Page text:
If your niche in the global economy is cheap labor, but you start to lose that to other places with even cheaper labor, what do you do?
That's the challenge facing Chinese injection molder and mold maker Season Components Inc., an electronics and wire-harness manufacturer in the sprawling Pearl River industrial city of Dongguan.
Wages for Season and the region are still low compared with Western economies - average monthly wages for the 800 workers in the Dongguan plant are about $100. But they've gone up 15-20 percent in each of the last two years, as labor supplies tighten in the manufacturing corridor from Hong Kong to Guangzhou, China.
It's a common theme for Pearl River factories. A recent study from Sun Yat-sen University in Guangzhou, for example, warned local companies to avoid labor-intensive markets because economic growth of inland cities means workers there can find jobs without having to migrate far from families to Dongguan and other wealthier cities near the coast.
For Season, the answer is one that wouldn't sound so strange to manufacturers anywhere: Try your hand at better markets, in this case, automotive, and make yourself more productive in the markets you've already got.
The company is beefing up its skill set and making investments in productivity enhancements in mold making and injection molding.
Season, which shares some joint ownership with Vaughan, Ontario-based molder Patrick Plastics Inc., is seeking automotive industry TS 16949 certification, a process that requires more stringent quality controls and more training for workers, said George Sinn, marketing and sales manager, in a March 9 interview at the Dongguan factory.
The company has injection molded sunroof and seat components and is getting help with the TS certification from an undisclosed Canadian auto parts producer interested in having stronger manufacturing links to China, he said.
Business is getting tougher in markets that have been its bread and butter, particularly the labor-heavy work of assembling wire harnesses for electronics. Five years ago that type of work was half of Season's business, but now it's 30 percent, as customers seek out even less expensive locations, such as the interior provinces of China, he said.
``We are talking about labor-intensive jobs, [and] there is competition from other regions within China, from the eastern side of Europe and from Southeast Asia,'' Sinn said.
Company financial filings in Malaysia by Season's publicly held parent, Kuala Lumpur, Malaysia-based Parade Season Berhad, point to rising labor and resin costs. Profits companywide fell 25 percent in 2005, to 2.25 million ringgit ($600,000), as sales held flat at about 98 million ringgit ($26.5 million).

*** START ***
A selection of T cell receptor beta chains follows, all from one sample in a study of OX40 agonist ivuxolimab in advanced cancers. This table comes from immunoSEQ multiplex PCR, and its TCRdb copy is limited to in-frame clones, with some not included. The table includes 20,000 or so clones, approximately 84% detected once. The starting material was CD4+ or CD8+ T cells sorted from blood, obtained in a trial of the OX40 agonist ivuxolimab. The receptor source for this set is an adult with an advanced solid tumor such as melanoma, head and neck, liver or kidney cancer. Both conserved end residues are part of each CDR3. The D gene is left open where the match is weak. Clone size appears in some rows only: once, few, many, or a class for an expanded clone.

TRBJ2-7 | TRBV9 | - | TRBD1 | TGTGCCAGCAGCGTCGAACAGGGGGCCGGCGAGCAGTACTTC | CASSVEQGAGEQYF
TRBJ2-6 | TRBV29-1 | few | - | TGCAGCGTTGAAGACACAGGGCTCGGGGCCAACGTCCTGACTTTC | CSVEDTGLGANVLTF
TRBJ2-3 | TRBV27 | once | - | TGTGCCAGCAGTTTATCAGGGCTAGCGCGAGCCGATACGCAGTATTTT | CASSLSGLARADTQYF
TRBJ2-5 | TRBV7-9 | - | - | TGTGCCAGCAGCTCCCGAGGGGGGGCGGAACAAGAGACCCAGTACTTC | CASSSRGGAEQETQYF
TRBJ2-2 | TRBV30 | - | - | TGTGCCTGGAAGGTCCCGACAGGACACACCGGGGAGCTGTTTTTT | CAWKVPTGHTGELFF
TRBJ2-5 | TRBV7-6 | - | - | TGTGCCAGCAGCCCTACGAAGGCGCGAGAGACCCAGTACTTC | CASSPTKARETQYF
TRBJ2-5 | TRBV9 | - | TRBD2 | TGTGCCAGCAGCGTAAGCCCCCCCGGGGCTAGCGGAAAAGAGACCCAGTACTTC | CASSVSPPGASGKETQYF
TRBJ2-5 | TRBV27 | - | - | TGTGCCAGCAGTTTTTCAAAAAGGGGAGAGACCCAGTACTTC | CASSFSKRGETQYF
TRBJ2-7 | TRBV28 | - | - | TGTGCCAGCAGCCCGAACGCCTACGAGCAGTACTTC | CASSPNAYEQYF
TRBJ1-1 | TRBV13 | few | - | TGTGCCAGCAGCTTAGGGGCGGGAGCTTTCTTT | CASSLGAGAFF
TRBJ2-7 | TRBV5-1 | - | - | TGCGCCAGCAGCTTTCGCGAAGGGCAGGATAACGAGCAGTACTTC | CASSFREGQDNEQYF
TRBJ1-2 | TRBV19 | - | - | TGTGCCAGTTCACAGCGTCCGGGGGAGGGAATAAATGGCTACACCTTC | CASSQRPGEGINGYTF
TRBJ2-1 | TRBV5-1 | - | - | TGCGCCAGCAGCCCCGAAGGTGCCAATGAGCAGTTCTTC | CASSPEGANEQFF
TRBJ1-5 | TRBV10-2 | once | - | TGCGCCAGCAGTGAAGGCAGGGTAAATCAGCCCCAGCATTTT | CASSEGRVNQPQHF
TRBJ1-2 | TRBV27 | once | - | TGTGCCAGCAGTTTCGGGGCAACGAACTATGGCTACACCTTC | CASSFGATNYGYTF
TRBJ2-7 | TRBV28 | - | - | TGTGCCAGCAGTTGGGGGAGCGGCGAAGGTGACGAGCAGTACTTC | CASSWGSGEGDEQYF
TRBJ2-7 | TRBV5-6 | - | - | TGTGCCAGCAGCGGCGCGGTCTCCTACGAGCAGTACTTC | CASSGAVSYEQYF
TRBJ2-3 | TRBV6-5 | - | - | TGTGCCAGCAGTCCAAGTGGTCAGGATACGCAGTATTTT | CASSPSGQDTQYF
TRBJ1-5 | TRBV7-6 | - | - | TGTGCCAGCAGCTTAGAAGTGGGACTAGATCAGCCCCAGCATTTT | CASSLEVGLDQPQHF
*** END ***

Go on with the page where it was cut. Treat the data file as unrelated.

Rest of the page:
The flat sales corporatewide are prompting the company to look at restructuring the Malaysian operations, including possibly moving some of the vacuum forming done there to China, said Patrick Hung, Parade Season Berhad's executive director and the owner of Patrick Plastics.
Other factors contribute to tighter labor markets, Sinn said. China's one-child policy and cultural preference for boys means there are more young men than women in the labor force, but Season prefers women for many of its jobs because their fingers are more nimble, he said.
Sinn said the company believes other aspects of its operations help retain workers.
Season has workers dormitories, with eight workers per room, common in China, but the company also has some things it says aren't so common, such as family housing for married workers, which it opened in 2000.
There, employees can bring in parents and children to live with them, and the company runs a day-care center for employees' children. Sinn said the firm discounts the rent based on circumstances like length of employment and if workers' parents share their housing.
Beyond those soft policies to help retain workers, Season has responded by investing in equipment in Dongguan to boost productivity by 30 percent at its 150-person mold-making shop and in its electronics business. The firm plans to add three injection presses this year, giving it a total of 46 in Dongguan.
As well, Season wants to build a metal-stamping facility in China by the end of 2007, to control costs of critical components better, Sinn said. And it plans to boost engineering staff to 55 this year, from 45, to provide more technical support for customers.
There clearly are opportunities in its targeted automotive market: General Motors, for example, recently announced it was moving its worldwide electronics purchasing unit from Michigan to Shanghai, to take advantage of China's manufacturing. Moves like that put added pressure on North American firms to find a China connection.
But Season doesn't see itself competing with those foreign firms, at least not right now. Sinn said the company still sees itself as primarily a manufacturing arm for foreign firms, because it lacks experience with higher-end functions like design and early involvement in product development.
It's a relationship that's not likely to change for at least five years, he said. Foreign firms aren't as interested in setting up labor-intensive toolmaking and assembly operations, leaving a niche for Season, as long as it stays competitive, Sinn said.